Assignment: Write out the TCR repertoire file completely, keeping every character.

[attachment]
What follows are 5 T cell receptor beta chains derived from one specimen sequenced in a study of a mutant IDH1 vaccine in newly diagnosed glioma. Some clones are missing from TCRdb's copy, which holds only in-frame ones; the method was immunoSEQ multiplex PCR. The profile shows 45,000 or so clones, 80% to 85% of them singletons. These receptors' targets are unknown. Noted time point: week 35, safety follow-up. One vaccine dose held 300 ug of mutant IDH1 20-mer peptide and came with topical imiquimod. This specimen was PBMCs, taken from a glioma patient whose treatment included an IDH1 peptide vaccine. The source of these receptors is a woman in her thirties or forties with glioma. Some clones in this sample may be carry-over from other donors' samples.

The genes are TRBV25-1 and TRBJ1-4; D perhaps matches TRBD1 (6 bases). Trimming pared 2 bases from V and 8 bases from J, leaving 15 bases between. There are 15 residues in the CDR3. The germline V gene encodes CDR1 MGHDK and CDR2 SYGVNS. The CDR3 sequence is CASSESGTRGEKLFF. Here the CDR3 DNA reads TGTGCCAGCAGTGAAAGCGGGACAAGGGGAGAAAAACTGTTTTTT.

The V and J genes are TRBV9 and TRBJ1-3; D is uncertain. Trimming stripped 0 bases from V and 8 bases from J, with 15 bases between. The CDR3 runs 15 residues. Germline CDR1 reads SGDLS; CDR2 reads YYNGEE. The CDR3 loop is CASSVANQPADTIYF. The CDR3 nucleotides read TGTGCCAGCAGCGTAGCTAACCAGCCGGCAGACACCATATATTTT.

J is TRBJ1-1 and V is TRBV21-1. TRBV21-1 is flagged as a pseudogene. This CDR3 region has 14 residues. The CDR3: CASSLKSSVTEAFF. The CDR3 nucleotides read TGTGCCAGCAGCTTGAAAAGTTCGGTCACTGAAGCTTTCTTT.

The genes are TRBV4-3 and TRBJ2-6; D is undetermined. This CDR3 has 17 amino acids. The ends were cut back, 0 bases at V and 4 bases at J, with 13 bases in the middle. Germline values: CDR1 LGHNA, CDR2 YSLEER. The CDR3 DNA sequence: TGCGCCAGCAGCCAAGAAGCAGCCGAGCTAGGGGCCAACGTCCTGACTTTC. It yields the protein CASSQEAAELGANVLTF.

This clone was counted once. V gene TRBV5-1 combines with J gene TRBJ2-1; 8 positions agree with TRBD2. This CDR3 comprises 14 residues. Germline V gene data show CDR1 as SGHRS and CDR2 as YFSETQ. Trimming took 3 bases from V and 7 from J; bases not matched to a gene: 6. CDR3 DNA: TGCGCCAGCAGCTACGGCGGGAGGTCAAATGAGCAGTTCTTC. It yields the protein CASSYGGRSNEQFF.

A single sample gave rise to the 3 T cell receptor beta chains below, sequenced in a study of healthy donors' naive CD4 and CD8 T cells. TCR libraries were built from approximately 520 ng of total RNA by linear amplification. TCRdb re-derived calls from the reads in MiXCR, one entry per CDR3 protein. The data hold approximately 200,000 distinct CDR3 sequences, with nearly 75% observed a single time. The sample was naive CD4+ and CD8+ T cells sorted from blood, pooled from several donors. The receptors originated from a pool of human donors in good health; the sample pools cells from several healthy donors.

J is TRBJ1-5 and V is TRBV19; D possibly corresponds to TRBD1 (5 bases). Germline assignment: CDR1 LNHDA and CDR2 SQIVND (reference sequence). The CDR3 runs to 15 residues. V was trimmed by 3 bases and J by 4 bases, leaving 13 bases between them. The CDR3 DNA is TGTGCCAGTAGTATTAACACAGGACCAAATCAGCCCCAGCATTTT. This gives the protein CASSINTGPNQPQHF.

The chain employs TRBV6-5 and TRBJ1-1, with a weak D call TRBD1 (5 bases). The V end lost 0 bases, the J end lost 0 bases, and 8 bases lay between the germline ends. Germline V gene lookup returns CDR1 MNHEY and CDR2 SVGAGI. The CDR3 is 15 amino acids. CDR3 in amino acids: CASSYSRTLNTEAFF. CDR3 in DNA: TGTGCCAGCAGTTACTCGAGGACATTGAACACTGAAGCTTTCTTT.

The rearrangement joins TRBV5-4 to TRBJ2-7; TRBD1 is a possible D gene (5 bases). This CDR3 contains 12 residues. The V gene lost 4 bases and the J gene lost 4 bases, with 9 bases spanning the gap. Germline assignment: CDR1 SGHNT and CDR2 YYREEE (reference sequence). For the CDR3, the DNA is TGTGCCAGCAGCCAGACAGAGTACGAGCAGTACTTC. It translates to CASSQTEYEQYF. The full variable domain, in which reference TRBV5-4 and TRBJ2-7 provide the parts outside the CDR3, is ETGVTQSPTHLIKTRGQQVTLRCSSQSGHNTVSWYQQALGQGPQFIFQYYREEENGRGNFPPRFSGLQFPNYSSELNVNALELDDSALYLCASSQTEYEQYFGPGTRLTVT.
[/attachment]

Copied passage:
What follows are 5 T cell receptor beta chains derived from one specimen sequenced in a study of a mutant IDH1 vaccine in newly diagnosed glioma. Some clones are missing from TCRdb's copy, which holds only in-frame ones; the method was immunoSEQ multiplex PCR. The profile shows 45,000 or so clones, 80% to 85% of them singletons. These receptors' targets are unknown. Noted time point: week 35, safety follow-up. One vaccine dose held 300 ug of mutant IDH1 20-mer peptide and came with topical imiquimod. This specimen was PBMCs, taken from a glioma patient whose treatment included an IDH1 peptide vaccine. The source of these receptors is a woman in her thirties or forties with glioma. Some clones in this sample may be carry-over from other donors' samples.

The genes are TRBV25-1 and TRBJ1-4; D perhaps matches TRBD1 (6 bases). Trimming pared 2 bases from V and 8 bases from J, leaving 15 bases between. There are 15 residues in the CDR3. The germline V gene encodes CDR1 MGHDK and CDR2 SYGVNS. The CDR3 sequence is CASSESGTRGEKLFF. Here the CDR3 DNA reads TGTGCCAGCAGTGAAAGCGGGACAAGGGGAGAAAAACTGTTTTTT.

The V and J genes are TRBV9 and TRBJ1-3; D is uncertain. Trimming stripped 0 bases from V and 8 bases from J, with 15 bases between. The CDR3 runs 15 residues. Germline CDR1 reads SGDLS; CDR2 reads YYNGEE. The CDR3 loop is CASSVANQPADTIYF. The CDR3 nucleotides read TGTGCCAGCAGCGTAGCTAACCAGCCGGCAGACACCATATATTTT.

J is TRBJ1-1 and V is TRBV21-1. TRBV21-1 is flagged as a pseudogene. This CDR3 region has 14 residues. The CDR3: CASSLKSSVTEAFF. The CDR3 nucleotides read TGTGCCAGCAGCTTGAAAAGTTCGGTCACTGAAGCTTTCTTT.

The genes are TRBV4-3 and TRBJ2-6; D is undetermined. This CDR3 has 17 amino acids. The ends were cut back, 0 bases at V and 4 bases at J, with 13 bases in the middle. Germline values: CDR1 LGHNA, CDR2 YSLEER. The CDR3 DNA sequence: TGCGCCAGCAGCCAAGAAGCAGCCGAGCTAGGGGCCAACGTCCTGACTTTC. It yields the protein CASSQEAAELGANVLTF.

This clone was counted once. V gene TRBV5-1 combines with J gene TRBJ2-1; 8 positions agree with TRBD2. This CDR3 comprises 14 residues. Germline V gene data show CDR1 as SGHRS and CDR2 as YFSETQ. Trimming took 3 bases from V and 7 from J; bases not matched to a gene: 6. CDR3 DNA: TGCGCCAGCAGCTACGGCGGGAGGTCAAATGAGCAGTTCTTC. It yields the protein CASSYGGRSNEQFF.

A single sample gave rise to the 3 T cell receptor beta chains below, sequenced in a study of healthy donors' naive CD4 and CD8 T cells. TCR libraries were built from approximately 520 ng of total RNA by linear amplification. TCRdb re-derived calls from the reads in MiXCR, one entry per CDR3 protein. The data hold approximately 200,000 distinct CDR3 sequences, with nearly 75% observed a single time. The sample was naive CD4+ and CD8+ T cells sorted from blood, pooled from several donors. The receptors originated from a pool of human donors in good health; the sample pools cells from several healthy donors.

J is TRBJ1-5 and V is TRBV19; D possibly corresponds to TRBD1 (5 bases). Germline assignment: CDR1 LNHDA and CDR2 SQIVND (reference sequence). The CDR3 runs to 15 residues. V was trimmed by 3 bases and J by 4 bases, leaving 13 bases between them. The CDR3 DNA is TGTGCCAGTAGTATTAACACAGGACCAAATCAGCCCCAGCATTTT. This gives the protein CASSINTGPNQPQHF.

The chain employs TRBV6-5 and TRBJ1-1, with a weak D call TRBD1 (5 bases). The V end lost 0 bases, the J end lost 0 bases, and 8 bases lay between the germline ends. Germline V gene lookup returns CDR1 MNHEY and CDR2 SVGAGI. The CDR3 is 15 amino acids. CDR3 in amino acids: CASSYSRTLNTEAFF. CDR3 in DNA: TGTGCCAGCAGTTACTCGAGGACATTGAACACTGAAGCTTTCTTT.

The rearrangement joins TRBV5-4 to TRBJ2-7; TRBD1 is a possible D gene (5 bases). This CDR3 contains 12 residues. The V gene lost 4 bases and the J gene lost 4 bases, with 9 bases spanning the gap. Germline assignment: CDR1 SGHNT and CDR2 YYREEE (reference sequence). For the CDR3, the DNA is TGTGCCAGCAGCCAGACAGAGTACGAGCAGTACTTC. It translates to CASSQTEYEQYF. The full variable domain, in which reference TRBV5-4 and TRBJ2-7 provide the parts outside the CDR3, is ETGVTQSPTHLIKTRGQQVTLRCSSQSGHNTVSWYQQALGQGPQFIFQYYREEENGRGNFPPRFSGLQFPNYSSELNVNALELDDSALYLCASSQTEYEQYFGPGTRLTVT.